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Copyright 1999 Globe Newspaper Company  
The Boston Globe

April 10, 1999, Saturday ,City Edition


LENGTH: 378 words

HEADLINE: Clinton blasts GOP on ties to health firms

BYLINE: Associated Press


   PHILADELPHIA - President Clinton yesterday portrayed Republicans as responsive to insurance and health-care companies, as Democrats launched an Internet petition drive to mobilize support for the "patients' bill of rights."

"The people who are against it - basically the large HMOs and the insurers - have got the ear of the congressional majority, and they have a lot of political influence," Clinton charged in a speech in one of Pennsylvania's most Democratic congressional districts.

Across the nation, House and Senate Democrats staged rallies and speeches in 32 states to ask Americans to raise their voices by petition for new health-care rights.

Republicans warned Democrats against trying to "poison" the health-care reform process with "partisan rhetoric and political gamesmanship."

The most controversial, and most expensive, provision sought by Democrats would give patients the right to sue health plans and collect damages when they withhold treatment.

A modest crowd of perhaps a couple of hundred people had to strain to hear Clinton because of poor acoustics in historic Memorial Hall, built for the 1876 Centennial World's Fair in Philadelphia.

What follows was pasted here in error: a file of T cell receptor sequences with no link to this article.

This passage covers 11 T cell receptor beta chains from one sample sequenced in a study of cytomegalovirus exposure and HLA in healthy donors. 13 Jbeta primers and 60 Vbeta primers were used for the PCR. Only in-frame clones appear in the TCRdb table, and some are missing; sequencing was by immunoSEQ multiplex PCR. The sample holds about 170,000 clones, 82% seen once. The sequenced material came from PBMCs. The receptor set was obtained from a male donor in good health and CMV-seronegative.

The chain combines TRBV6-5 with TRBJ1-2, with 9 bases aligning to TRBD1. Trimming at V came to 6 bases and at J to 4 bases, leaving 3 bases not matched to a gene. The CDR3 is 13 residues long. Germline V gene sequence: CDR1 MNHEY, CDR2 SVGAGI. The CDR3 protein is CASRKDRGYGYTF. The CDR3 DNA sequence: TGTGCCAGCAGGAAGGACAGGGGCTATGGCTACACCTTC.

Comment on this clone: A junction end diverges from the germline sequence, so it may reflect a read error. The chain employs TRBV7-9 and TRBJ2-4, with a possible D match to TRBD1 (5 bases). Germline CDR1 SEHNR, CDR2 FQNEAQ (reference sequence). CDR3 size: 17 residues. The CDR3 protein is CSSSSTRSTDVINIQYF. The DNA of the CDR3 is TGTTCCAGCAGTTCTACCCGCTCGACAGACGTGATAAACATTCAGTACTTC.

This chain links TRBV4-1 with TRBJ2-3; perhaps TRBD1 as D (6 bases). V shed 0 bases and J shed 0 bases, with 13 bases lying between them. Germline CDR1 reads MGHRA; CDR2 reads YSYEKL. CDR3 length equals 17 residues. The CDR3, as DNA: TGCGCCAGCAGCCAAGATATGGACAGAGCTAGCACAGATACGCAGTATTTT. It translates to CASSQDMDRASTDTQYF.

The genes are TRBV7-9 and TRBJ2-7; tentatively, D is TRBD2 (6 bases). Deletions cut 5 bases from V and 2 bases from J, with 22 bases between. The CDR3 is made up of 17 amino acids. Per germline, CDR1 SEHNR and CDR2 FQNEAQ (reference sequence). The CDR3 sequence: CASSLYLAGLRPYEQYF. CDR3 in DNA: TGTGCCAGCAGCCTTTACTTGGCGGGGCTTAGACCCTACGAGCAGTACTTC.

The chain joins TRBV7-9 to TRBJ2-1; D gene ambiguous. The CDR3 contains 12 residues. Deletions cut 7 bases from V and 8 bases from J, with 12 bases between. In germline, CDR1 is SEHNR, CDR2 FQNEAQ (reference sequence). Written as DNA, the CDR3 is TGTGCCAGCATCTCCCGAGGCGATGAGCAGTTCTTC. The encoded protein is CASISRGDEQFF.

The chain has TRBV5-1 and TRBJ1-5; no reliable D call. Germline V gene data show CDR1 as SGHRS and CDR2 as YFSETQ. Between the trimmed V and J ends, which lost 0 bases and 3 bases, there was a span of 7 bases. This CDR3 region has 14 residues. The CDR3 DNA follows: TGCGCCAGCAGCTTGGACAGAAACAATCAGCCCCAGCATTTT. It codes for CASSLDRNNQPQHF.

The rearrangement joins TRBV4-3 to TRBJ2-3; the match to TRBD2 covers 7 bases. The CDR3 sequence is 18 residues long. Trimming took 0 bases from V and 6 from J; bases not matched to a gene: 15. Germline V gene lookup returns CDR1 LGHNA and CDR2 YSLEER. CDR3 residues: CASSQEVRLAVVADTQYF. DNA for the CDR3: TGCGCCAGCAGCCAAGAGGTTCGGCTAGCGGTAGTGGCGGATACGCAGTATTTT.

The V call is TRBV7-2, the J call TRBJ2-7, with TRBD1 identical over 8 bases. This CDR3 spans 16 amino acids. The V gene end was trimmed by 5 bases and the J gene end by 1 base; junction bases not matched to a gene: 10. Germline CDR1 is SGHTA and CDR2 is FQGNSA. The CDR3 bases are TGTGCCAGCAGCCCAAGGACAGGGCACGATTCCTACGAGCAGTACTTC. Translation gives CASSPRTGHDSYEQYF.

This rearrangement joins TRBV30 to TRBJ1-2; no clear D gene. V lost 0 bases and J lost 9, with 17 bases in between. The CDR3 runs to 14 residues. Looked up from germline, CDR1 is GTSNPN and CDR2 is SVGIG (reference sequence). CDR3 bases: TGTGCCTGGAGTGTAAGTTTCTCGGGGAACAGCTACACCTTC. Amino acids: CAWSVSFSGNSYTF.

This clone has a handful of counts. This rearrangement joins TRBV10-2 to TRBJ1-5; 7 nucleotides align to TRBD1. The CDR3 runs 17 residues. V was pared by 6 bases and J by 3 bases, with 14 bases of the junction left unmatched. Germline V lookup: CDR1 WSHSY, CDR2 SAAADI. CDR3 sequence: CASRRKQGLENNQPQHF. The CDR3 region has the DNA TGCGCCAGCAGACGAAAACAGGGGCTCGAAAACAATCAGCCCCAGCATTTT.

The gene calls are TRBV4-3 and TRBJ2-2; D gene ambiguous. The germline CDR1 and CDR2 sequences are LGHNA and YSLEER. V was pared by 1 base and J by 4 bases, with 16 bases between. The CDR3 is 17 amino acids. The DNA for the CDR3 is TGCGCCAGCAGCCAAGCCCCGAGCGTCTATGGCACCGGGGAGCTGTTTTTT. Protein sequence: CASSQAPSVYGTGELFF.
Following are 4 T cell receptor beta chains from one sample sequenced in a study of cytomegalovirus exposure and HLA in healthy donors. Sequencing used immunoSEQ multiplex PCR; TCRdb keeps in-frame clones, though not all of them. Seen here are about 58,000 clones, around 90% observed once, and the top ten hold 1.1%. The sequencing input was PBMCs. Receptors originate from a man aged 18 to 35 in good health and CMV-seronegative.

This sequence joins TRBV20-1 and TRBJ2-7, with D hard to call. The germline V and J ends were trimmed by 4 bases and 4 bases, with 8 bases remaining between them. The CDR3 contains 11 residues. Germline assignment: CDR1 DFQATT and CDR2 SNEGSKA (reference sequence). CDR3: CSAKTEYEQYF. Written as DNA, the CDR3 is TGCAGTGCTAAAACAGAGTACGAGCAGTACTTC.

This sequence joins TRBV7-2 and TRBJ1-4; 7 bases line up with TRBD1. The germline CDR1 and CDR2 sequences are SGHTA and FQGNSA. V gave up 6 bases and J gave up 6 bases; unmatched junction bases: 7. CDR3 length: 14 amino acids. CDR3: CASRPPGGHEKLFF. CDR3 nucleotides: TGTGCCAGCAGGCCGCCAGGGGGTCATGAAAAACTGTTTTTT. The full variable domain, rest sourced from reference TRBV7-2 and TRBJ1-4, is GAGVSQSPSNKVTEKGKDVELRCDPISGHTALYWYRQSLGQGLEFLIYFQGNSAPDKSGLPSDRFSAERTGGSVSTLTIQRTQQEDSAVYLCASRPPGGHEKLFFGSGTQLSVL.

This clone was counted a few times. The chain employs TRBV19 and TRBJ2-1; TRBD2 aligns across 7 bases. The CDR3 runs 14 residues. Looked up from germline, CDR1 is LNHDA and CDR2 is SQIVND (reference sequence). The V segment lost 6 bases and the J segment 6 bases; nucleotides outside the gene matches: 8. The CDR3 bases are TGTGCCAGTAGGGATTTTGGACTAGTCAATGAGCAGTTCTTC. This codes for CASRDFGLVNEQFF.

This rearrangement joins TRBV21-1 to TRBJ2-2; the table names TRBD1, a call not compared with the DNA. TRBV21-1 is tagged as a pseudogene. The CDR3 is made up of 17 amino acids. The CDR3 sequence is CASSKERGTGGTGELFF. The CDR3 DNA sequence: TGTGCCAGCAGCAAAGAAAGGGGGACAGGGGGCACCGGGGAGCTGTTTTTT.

But Clinton delighted the audience as he attempted to imitate Italian movie director Roberto Benigni's heavily accented lament in accepting a second Academy Award: "This is a terrible mistake, because I used up all my English." Clinton used the same language to say that earlier speakers had said all that needed to be said at Memorial Hall.

Responding to Clinton's speech, Republicans said they have been working hard with Democrats to come up with an acceptable HMO bill.

"If there's a way to make health care more accountable to patients without raising costs and limiting access, we have a responsibility to do it, and do it this year," said Ohio Representative John Boehner, chairman of the House employer-employee relations subcommittee.

GOP presidential hopeful Steve Forbes criticized Clinton for wanting "to pile on all kinds of new rules and regulations" that would drive up the cost of health care.

"When the trial lawyers say 'jump,' President Clinton and the liberal Democrats ask, 'How high?' " Republican National Committee chairman Jim Nicholson said.

GRAPHIC: President Clinton paused yesterday before outlining a plan to gather support for the "patients' bill of rights" in Philadelphia. / REUTERS PHOTO

LOAD-DATE: April 13, 1999

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